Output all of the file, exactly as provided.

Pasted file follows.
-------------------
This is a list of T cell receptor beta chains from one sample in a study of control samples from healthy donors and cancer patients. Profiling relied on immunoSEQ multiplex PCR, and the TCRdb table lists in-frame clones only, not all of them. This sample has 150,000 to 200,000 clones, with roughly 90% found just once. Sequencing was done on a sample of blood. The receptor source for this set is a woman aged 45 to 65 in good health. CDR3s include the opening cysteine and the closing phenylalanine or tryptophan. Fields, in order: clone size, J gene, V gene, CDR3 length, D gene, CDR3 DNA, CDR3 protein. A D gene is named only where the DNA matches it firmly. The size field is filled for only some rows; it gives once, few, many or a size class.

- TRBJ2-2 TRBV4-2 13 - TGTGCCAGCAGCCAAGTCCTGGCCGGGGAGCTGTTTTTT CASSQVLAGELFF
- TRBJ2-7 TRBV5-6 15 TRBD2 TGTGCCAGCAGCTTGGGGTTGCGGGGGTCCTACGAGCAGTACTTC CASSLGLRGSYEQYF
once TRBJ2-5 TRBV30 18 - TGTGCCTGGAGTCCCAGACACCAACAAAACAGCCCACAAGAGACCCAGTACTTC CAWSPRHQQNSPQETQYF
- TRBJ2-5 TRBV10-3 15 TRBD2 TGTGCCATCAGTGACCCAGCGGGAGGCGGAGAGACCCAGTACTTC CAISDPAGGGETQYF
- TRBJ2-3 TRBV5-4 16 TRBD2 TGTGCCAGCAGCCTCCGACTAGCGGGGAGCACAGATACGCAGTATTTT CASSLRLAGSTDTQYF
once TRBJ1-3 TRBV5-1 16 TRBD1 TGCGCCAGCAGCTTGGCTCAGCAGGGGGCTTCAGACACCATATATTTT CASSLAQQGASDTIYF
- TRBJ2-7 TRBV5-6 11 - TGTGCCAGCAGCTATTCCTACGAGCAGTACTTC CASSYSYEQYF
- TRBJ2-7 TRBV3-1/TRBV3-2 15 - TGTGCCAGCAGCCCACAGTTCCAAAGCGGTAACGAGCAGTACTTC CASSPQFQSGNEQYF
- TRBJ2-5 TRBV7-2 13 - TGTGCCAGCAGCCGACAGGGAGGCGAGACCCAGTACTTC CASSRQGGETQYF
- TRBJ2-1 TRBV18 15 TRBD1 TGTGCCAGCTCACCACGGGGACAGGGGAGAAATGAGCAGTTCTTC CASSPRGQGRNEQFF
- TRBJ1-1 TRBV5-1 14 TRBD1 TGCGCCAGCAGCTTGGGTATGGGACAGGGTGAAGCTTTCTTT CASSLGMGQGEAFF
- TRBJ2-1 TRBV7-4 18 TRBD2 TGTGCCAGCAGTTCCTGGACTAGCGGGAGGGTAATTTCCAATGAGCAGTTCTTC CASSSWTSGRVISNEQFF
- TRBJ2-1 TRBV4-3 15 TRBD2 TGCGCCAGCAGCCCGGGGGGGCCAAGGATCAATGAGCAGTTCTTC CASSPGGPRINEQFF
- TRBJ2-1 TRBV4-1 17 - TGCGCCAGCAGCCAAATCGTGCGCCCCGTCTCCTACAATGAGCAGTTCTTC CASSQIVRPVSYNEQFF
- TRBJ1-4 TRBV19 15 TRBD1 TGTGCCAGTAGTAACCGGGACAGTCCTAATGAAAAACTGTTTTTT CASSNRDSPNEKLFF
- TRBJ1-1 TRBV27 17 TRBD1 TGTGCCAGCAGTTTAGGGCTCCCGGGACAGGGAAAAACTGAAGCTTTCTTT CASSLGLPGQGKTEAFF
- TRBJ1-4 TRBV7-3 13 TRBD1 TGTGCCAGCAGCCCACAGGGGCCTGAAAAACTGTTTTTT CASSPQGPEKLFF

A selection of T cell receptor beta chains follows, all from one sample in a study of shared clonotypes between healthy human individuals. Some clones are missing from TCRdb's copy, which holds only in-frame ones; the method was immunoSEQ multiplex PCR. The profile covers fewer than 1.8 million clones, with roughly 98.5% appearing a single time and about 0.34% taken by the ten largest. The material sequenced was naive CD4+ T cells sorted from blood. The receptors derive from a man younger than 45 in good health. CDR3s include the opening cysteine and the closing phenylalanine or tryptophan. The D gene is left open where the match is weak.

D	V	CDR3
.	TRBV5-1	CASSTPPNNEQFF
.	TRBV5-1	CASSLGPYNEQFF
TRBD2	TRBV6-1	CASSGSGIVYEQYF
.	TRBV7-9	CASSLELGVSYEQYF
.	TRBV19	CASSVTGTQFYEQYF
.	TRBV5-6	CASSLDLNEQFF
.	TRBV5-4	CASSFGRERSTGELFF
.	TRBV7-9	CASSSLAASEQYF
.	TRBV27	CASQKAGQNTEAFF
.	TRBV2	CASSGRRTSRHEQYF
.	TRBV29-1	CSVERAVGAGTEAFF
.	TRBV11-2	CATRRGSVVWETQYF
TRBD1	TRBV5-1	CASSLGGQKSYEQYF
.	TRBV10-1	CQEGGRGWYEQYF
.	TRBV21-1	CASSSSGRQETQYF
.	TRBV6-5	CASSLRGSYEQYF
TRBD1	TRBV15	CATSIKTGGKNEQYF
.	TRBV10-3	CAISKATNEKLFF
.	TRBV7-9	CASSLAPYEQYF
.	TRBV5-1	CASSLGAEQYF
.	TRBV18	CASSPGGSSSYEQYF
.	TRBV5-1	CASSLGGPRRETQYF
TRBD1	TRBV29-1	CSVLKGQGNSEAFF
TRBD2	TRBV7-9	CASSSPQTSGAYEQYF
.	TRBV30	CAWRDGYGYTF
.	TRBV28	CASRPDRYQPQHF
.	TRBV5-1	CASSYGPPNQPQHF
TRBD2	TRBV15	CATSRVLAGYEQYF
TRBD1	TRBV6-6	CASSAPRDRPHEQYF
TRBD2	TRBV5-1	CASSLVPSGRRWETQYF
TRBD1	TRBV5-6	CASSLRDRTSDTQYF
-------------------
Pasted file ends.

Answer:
This is a list of T cell receptor beta chains from one sample in a study of control samples from healthy donors and cancer patients. Profiling relied on immunoSEQ multiplex PCR, and the TCRdb table lists in-frame clones only, not all of them. This sample has 150,000 to 200,000 clones, with roughly 90% found just once. Sequencing was done on a sample of blood. The receptor source for this set is a woman aged 45 to 65 in good health. CDR3s include the opening cysteine and the closing phenylalanine or tryptophan. Fields, in order: clone size, J gene, V gene, CDR3 length, D gene, CDR3 DNA, CDR3 protein. A D gene is named only where the DNA matches it firmly. The size field is filled for only some rows; it gives once, few, many or a size class.

- TRBJ2-2 TRBV4-2 13 - TGTGCCAGCAGCCAAGTCCTGGCCGGGGAGCTGTTTTTT CASSQVLAGELFF
- TRBJ2-7 TRBV5-6 15 TRBD2 TGTGCCAGCAGCTTGGGGTTGCGGGGGTCCTACGAGCAGTACTTC CASSLGLRGSYEQYF
once TRBJ2-5 TRBV30 18 - TGTGCCTGGAGTCCCAGACACCAACAAAACAGCCCACAAGAGACCCAGTACTTC CAWSPRHQQNSPQETQYF
- TRBJ2-5 TRBV10-3 15 TRBD2 TGTGCCATCAGTGACCCAGCGGGAGGCGGAGAGACCCAGTACTTC CAISDPAGGGETQYF
- TRBJ2-3 TRBV5-4 16 TRBD2 TGTGCCAGCAGCCTCCGACTAGCGGGGAGCACAGATACGCAGTATTTT CASSLRLAGSTDTQYF
once TRBJ1-3 TRBV5-1 16 TRBD1 TGCGCCAGCAGCTTGGCTCAGCAGGGGGCTTCAGACACCATATATTTT CASSLAQQGASDTIYF
- TRBJ2-7 TRBV5-6 11 - TGTGCCAGCAGCTATTCCTACGAGCAGTACTTC CASSYSYEQYF
- TRBJ2-7 TRBV3-1/TRBV3-2 15 - TGTGCCAGCAGCCCACAGTTCCAAAGCGGTAACGAGCAGTACTTC CASSPQFQSGNEQYF
- TRBJ2-5 TRBV7-2 13 - TGTGCCAGCAGCCGACAGGGAGGCGAGACCCAGTACTTC CASSRQGGETQYF
- TRBJ2-1 TRBV18 15 TRBD1 TGTGCCAGCTCACCACGGGGACAGGGGAGAAATGAGCAGTTCTTC CASSPRGQGRNEQFF
- TRBJ1-1 TRBV5-1 14 TRBD1 TGCGCCAGCAGCTTGGGTATGGGACAGGGTGAAGCTTTCTTT CASSLGMGQGEAFF
- TRBJ2-1 TRBV7-4 18 TRBD2 TGTGCCAGCAGTTCCTGGACTAGCGGGAGGGTAATTTCCAATGAGCAGTTCTTC CASSSWTSGRVISNEQFF
- TRBJ2-1 TRBV4-3 15 TRBD2 TGCGCCAGCAGCCCGGGGGGGCCAAGGATCAATGAGCAGTTCTTC CASSPGGPRINEQFF
- TRBJ2-1 TRBV4-1 17 - TGCGCCAGCAGCCAAATCGTGCGCCCCGTCTCCTACAATGAGCAGTTCTTC CASSQIVRPVSYNEQFF
- TRBJ1-4 TRBV19 15 TRBD1 TGTGCCAGTAGTAACCGGGACAGTCCTAATGAAAAACTGTTTTTT CASSNRDSPNEKLFF
- TRBJ1-1 TRBV27 17 TRBD1 TGTGCCAGCAGTTTAGGGCTCCCGGGACAGGGAAAAACTGAAGCTTTCTTT CASSLGLPGQGKTEAFF
- TRBJ1-4 TRBV7-3 13 TRBD1 TGTGCCAGCAGCCCACAGGGGCCTGAAAAACTGTTTTTT CASSPQGPEKLFF

A selection of T cell receptor beta chains follows, all from one sample in a study of shared clonotypes between healthy human individuals. Some clones are missing from TCRdb's copy, which holds only in-frame ones; the method was immunoSEQ multiplex PCR. The profile covers fewer than 1.8 million clones, with roughly 98.5% appearing a single time and about 0.34% taken by the ten largest. The material sequenced was naive CD4+ T cells sorted from blood. The receptors derive from a man younger than 45 in good health. CDR3s include the opening cysteine and the closing phenylalanine or tryptophan. The D gene is left open where the match is weak.

D	V	CDR3
.	TRBV5-1	CASSTPPNNEQFF
.	TRBV5-1	CASSLGPYNEQFF
TRBD2	TRBV6-1	CASSGSGIVYEQYF
.	TRBV7-9	CASSLELGVSYEQYF
.	TRBV19	CASSVTGTQFYEQYF
.	TRBV5-6	CASSLDLNEQFF
.	TRBV5-4	CASSFGRERSTGELFF
.	TRBV7-9	CASSSLAASEQYF
.	TRBV27	CASQKAGQNTEAFF
.	TRBV2	CASSGRRTSRHEQYF
.	TRBV29-1	CSVERAVGAGTEAFF
.	TRBV11-2	CATRRGSVVWETQYF
TRBD1	TRBV5-1	CASSLGGQKSYEQYF
.	TRBV10-1	CQEGGRGWYEQYF
.	TRBV21-1	CASSSSGRQETQYF
.	TRBV6-5	CASSLRGSYEQYF
TRBD1	TRBV15	CATSIKTGGKNEQYF
.	TRBV10-3	CAISKATNEKLFF
.	TRBV7-9	CASSLAPYEQYF
.	TRBV5-1	CASSLGAEQYF
.	TRBV18	CASSPGGSSSYEQYF
.	TRBV5-1	CASSLGGPRRETQYF
TRBD1	TRBV29-1	CSVLKGQGNSEAFF
TRBD2	TRBV7-9	CASSSPQTSGAYEQYF
.	TRBV30	CAWRDGYGYTF
.	TRBV28	CASRPDRYQPQHF
.	TRBV5-1	CASSYGPPNQPQHF
TRBD2	TRBV15	CATSRVLAGYEQYF
TRBD1	TRBV6-6	CASSAPRDRPHEQYF
TRBD2	TRBV5-1	CASSLVPSGRRWETQYF
TRBD1	TRBV5-6	CASSLRDRTSDTQYF